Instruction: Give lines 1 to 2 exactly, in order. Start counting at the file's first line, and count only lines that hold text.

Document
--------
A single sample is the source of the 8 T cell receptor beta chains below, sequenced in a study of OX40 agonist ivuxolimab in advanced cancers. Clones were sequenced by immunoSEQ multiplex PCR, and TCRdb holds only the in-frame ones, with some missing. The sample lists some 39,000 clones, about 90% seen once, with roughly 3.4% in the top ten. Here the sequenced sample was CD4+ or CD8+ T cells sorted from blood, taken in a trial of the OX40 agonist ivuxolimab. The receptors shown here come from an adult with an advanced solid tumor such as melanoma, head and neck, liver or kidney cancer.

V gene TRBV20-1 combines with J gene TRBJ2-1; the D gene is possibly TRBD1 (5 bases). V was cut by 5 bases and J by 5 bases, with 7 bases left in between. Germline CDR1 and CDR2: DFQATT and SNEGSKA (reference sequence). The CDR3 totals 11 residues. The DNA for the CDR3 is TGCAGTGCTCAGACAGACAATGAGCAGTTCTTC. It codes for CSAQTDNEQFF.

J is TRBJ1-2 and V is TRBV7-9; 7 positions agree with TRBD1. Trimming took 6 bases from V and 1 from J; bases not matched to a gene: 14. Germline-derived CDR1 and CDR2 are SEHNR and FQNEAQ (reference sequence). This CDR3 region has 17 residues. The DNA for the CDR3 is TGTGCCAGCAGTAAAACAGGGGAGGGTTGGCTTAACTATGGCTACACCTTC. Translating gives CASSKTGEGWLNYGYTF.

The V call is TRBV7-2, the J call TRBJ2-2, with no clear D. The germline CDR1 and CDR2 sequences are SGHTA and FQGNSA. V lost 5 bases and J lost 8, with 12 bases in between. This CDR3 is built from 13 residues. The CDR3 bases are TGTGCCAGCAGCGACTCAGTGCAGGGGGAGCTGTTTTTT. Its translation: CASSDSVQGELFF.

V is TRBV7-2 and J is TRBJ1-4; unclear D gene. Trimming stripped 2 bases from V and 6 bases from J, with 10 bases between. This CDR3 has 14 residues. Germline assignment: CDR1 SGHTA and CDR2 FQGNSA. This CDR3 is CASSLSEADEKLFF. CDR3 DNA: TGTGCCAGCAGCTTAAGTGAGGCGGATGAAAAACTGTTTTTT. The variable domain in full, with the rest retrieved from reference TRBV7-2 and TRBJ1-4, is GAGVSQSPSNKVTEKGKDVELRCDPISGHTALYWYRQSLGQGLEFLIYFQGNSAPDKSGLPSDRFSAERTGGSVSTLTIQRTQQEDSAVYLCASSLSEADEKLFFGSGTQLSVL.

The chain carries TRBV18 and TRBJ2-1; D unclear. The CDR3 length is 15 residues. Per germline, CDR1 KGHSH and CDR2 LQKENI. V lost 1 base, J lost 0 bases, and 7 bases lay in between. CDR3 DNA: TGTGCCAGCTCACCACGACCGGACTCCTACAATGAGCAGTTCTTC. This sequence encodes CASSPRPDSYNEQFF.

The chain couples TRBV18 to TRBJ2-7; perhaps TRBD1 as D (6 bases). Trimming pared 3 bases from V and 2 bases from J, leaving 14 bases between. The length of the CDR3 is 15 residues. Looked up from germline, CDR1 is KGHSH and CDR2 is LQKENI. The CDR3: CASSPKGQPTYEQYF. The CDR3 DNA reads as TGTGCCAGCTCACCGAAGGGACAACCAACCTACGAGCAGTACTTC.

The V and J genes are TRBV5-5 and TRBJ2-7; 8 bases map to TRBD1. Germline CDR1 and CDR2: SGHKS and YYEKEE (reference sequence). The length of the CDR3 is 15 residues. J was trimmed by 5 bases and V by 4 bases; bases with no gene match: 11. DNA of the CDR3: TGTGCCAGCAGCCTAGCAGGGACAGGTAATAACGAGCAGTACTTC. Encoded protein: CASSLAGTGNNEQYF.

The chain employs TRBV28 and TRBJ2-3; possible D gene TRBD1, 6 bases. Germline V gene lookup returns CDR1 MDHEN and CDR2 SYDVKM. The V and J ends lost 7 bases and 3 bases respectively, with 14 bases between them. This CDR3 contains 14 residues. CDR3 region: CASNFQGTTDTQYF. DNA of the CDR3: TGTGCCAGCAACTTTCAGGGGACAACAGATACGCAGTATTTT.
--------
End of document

A single sample is the source of the 8 T cell receptor beta chains below, sequenced in a study of OX40 agonist ivuxolimab in advanced cancers. Clones were sequenced by immunoSEQ multiplex PCR, and TCRdb holds only the in-frame ones, with some missing. The sample lists some 39,000 clones, about 90% seen once, with roughly 3.4% in the top ten. Here the sequenced sample was CD4+ or CD8+ T cells sorted from blood, taken in a trial of the OX40 agonist ivuxolimab. The receptors shown here come from an adult with an advanced solid tumor such as melanoma, head and neck, liver or kidney cancer.

V gene TRBV20-1 combines with J gene TRBJ2-1; the D gene is possibly TRBD1 (5 bases). V was cut by 5 bases and J by 5 bases, with 7 bases left in between. Germline CDR1 and CDR2: DFQATT and SNEGSKA (reference sequence). The CDR3 totals 11 residues. The DNA for the CDR3 is TGCAGTGCTCAGACAGACAATGAGCAGTTCTTC. It codes for CSAQTDNEQFF.